We may soon have a visit to Waterford from the Laois Heritage Society which wants their authorities to introduce feral goats in an effort to protect the famous Rock of Dunamaise and its ruined caste.

The Rock of Dunamaise lies between the towns of Portlaoise and Stradbally and is one of the most historic sites in Ireland. It was first settled in the 9th century and the castle was constructed in the second half of the 12th century. Just over four years ago the Office of Public Works spent almost €2m on restoration work but, since then, the ivy has grown back with a vengeance and is threatening the castle remnants.

The Chairman of Laois Heritage society, Teddy Fennelly, said goats had kept the ivy at bay in years gone by but, after the restoration work, the Office of Public Works had banned all animals from the site. Mr Fennelly now believes that the best remedy is to put feral goats on the site as they would deal with growth much better than the domestic breed.

Having heard so much about them, the Heritage Society is considering visiting the herds of wild goats that still live at Bilberry in Waterford city and at Crooke in Passage East. They have been there for hundreds of years and arrived with the French Huguenots who fled to Ireland from religious persecution in their own country. A primitive, ancient, Landrace herd with long shaggy coats and crooked horns, they are said to be different to other wild herds of goats anywhere in Europe and they wouldn’t be long chewing through the ivy on Dunamaise.

Mothers and babies

Some interesting statistics about mothers and infants have been emerging in recent weeks and it does seem that ‘older’ women are now producing more babies than ‘younger’ females.

Figures just released for one Munster county (not Waterford) relating to April, May and June of last year would appear to strengthen that view. During the three months in question, there were 577 births of which 292 were girls and 285 were boys. Only 14 infants were born to teenage mothers, 76 to women aged between 20 and 24, 134 to mothers between the ages of 25 and 29, 184 to mothers aged 30 to 34, 138 to women aged between 35 and 39 and 30 babies were born to mothers over 40 years of age.

Seventy-two per cent of the children were born to married couples while 14 per cent were born to couples not married but living together and a further 14 per cent to women not living with partners. It has been suggested that, more or less, the trend indicated by the figures is common to all parts of the country including Waterford.

Calling a spade a spade

A friend got in touch last week to say he wishes that crime reporters in both the print and electronic media would stop using the phrase ‘known to gardai’ when describing people with criminal records who have turned up dead or have been reported missing.

He says the phrase makes him nervous and a little afraid because he is well known to loads of gardai yet, when used in the media, it usually refers to people who have criminal convictions. Call a spade a spade and if a person, who has been clearly bumped off, has a criminal record then please say so and don’t beat about the bush, he asks.

He also pleads with the gardai and reporters to be a bit more circumspect when describing crime scenes pointing out that it’s a bit rum to describe the killing of a person by shooting and mutilation ‘suspicious’. An unusual bump on the head would be ‘suspicious’ but not a succession of bullet holes or knife wounds.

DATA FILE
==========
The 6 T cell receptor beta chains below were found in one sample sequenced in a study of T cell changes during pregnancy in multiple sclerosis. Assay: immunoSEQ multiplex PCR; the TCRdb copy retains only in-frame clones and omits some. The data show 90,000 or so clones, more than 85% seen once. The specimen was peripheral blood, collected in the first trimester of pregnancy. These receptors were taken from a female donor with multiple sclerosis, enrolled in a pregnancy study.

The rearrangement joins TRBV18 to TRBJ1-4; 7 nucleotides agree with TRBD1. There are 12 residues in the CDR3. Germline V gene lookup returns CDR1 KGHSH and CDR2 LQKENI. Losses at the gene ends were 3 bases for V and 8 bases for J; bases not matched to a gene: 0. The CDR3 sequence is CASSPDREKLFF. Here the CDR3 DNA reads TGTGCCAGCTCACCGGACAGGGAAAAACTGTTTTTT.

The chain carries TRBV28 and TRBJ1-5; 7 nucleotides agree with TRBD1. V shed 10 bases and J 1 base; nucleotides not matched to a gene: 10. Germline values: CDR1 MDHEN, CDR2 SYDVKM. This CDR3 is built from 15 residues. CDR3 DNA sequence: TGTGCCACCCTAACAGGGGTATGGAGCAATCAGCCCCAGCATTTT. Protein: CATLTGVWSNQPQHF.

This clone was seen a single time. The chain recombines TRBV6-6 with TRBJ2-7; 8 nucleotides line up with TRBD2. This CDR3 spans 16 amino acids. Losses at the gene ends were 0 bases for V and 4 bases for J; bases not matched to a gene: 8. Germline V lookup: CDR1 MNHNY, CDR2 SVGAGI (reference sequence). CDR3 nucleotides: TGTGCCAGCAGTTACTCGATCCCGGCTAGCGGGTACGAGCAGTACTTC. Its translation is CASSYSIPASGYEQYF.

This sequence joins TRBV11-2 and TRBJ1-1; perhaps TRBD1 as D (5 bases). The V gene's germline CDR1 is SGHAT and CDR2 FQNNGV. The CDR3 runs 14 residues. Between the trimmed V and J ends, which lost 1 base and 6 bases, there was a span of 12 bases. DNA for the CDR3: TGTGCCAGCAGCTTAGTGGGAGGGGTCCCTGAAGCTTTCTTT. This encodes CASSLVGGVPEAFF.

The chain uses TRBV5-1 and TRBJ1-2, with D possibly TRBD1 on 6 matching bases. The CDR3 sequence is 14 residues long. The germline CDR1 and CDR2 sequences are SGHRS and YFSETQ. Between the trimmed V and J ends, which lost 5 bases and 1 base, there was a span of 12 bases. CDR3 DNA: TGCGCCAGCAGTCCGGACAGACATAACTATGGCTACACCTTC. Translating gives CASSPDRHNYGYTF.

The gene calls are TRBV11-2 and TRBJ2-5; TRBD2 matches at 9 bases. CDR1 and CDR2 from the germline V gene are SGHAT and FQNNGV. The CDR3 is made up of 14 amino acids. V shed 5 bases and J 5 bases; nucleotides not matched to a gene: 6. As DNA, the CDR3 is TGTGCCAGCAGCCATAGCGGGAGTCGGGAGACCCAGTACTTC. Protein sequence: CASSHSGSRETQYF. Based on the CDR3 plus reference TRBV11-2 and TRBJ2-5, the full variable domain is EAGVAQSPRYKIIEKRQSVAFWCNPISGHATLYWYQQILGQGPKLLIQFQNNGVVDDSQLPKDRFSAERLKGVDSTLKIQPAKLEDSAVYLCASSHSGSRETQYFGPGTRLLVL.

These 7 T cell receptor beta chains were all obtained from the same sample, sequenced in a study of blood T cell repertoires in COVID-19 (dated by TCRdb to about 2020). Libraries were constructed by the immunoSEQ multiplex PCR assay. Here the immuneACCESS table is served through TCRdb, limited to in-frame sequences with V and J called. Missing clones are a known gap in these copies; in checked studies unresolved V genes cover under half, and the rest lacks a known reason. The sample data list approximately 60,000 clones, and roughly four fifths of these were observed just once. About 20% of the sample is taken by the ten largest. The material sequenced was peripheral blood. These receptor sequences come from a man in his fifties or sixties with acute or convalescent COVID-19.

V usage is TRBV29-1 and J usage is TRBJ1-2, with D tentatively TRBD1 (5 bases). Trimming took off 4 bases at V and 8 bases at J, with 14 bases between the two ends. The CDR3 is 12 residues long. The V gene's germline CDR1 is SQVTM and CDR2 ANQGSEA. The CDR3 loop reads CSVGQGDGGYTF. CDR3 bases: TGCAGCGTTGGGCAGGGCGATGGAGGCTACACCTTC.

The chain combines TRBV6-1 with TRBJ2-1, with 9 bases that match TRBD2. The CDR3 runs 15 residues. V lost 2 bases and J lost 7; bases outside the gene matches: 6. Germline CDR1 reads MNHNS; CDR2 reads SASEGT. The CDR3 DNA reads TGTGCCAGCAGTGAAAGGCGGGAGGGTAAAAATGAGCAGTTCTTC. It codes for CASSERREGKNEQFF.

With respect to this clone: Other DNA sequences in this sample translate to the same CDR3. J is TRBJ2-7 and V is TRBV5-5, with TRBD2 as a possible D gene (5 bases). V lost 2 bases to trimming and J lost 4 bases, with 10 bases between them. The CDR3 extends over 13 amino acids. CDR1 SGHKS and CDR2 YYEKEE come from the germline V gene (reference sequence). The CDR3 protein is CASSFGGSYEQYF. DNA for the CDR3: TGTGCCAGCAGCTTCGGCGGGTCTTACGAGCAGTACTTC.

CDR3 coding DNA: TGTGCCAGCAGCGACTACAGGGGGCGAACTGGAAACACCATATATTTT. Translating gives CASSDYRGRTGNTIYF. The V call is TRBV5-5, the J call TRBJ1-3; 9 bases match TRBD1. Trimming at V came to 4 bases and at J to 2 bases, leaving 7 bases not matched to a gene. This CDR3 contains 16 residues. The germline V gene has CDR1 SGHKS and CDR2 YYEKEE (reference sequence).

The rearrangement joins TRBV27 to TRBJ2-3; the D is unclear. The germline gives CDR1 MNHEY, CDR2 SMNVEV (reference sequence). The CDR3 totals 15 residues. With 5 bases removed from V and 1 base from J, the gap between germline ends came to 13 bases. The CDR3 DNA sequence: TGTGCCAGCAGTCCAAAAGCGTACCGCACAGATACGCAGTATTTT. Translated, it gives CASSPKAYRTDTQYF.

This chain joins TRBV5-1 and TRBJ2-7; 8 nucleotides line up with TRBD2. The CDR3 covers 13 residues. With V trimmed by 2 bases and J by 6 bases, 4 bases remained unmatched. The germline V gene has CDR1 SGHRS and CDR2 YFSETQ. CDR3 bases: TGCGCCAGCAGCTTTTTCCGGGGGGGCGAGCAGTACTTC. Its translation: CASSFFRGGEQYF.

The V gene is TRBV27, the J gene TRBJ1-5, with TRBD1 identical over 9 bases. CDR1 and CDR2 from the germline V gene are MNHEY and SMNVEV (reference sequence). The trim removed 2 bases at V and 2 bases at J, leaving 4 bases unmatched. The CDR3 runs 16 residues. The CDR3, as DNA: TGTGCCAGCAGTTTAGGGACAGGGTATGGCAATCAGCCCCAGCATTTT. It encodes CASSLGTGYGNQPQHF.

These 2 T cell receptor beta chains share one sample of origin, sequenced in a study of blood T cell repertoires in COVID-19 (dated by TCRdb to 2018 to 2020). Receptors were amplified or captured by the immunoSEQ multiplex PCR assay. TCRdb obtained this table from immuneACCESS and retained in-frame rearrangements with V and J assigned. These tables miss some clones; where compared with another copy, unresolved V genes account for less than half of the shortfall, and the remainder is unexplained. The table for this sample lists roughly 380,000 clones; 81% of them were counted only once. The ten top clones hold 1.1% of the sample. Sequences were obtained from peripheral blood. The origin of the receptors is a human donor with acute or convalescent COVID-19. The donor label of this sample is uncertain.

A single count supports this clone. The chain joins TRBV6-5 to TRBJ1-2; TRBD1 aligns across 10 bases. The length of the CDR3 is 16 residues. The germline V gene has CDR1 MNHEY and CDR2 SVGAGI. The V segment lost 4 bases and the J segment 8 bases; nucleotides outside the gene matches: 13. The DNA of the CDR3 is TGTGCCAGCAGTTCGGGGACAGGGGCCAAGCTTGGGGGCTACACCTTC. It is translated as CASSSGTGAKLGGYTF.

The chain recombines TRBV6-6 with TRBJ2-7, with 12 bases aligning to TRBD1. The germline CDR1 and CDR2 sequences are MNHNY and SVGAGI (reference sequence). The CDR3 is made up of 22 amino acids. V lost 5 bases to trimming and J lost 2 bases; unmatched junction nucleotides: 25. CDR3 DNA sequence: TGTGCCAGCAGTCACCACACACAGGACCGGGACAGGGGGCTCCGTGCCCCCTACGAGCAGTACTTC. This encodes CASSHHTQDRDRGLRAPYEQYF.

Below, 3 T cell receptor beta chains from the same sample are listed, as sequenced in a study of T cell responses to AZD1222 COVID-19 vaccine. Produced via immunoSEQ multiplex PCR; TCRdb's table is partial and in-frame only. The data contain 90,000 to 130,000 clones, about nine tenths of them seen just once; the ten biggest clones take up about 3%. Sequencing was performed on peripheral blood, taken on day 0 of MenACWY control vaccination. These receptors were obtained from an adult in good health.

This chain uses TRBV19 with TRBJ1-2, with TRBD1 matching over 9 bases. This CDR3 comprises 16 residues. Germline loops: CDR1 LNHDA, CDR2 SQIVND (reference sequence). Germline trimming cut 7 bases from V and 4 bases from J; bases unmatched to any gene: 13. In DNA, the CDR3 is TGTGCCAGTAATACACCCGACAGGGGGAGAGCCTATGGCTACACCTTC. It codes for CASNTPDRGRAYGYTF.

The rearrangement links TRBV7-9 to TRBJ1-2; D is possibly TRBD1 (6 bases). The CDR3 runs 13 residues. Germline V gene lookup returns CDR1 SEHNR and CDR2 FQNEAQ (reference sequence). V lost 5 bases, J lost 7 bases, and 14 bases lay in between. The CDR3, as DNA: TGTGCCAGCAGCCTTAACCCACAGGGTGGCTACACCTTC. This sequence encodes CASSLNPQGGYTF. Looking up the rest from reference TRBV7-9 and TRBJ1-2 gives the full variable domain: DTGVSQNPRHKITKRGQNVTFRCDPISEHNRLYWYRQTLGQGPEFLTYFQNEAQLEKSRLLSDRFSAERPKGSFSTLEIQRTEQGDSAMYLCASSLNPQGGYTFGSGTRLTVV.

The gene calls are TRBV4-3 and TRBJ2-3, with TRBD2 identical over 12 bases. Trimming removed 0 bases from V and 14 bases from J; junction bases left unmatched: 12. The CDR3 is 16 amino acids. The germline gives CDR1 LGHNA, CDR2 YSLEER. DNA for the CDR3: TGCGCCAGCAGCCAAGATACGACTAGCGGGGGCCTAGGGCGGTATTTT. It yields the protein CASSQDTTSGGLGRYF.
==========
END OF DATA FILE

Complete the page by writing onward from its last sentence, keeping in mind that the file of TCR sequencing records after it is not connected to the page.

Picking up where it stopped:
Referring to the former Dublin gangland figure, The Viper, who now operates a licensed debt collection service, my friend concedes that his reputation and nickname could arguably have more impact than a crossly-worded letter but suggests that, if somebody is confronted by Mr Viper on their doorstep, they should immediately confuse him by announcing that they are ‘known to gardai’ and let him work out what’s what for himself.

Be careful where you kneel

A Waterford man who has lived in London for over forty years was home on holiday last week to attend a family wedding. Probably best described as an ‘a la carte Catholic’, Jim attends Mass regularly in London but he hadn’t been to Confession since before he left Waterford. However, due to a combination of urging from his sister, the solemnity of the wedding and the emotion of actually being back in his native place, Jim decided that it was time to cleanse his soul and his conscience and presented himself for Confession in his parish church last Saturday morning.

The last time he had been to Confession there were long queues outside several boxes and he was surprised to find that there was only one confessional in operation and there was no queue. He was beginning to experience some pangs of regret but decided to plough on and entered the box closing the door behind him.

After a few moments his eyes became accustomed to the gloom and to his amazement he noticed there was a small barrel of Guinness on tap at the inside wall and there were a number of spirit optics neatly attached to the wall as well. He was even more surprised to see a half eaten box of Dairy Milk chocolates on the shelf under the confessional’s grill next to a small box of Cuban cigars and the Sports Section of The Munster Express.

Jim was still scratching his head when the slide on the grill was pulled back and he could see a pair of blazing eyes staring at him. “Bless me Father for I have sinned and it’s been a long, long time since my last Confession”, he began.

“Yes, yes, we’ll get to all that in due course”, shouted the priest in an angry voice, “but first of all, get out, you’re in my part of the box.”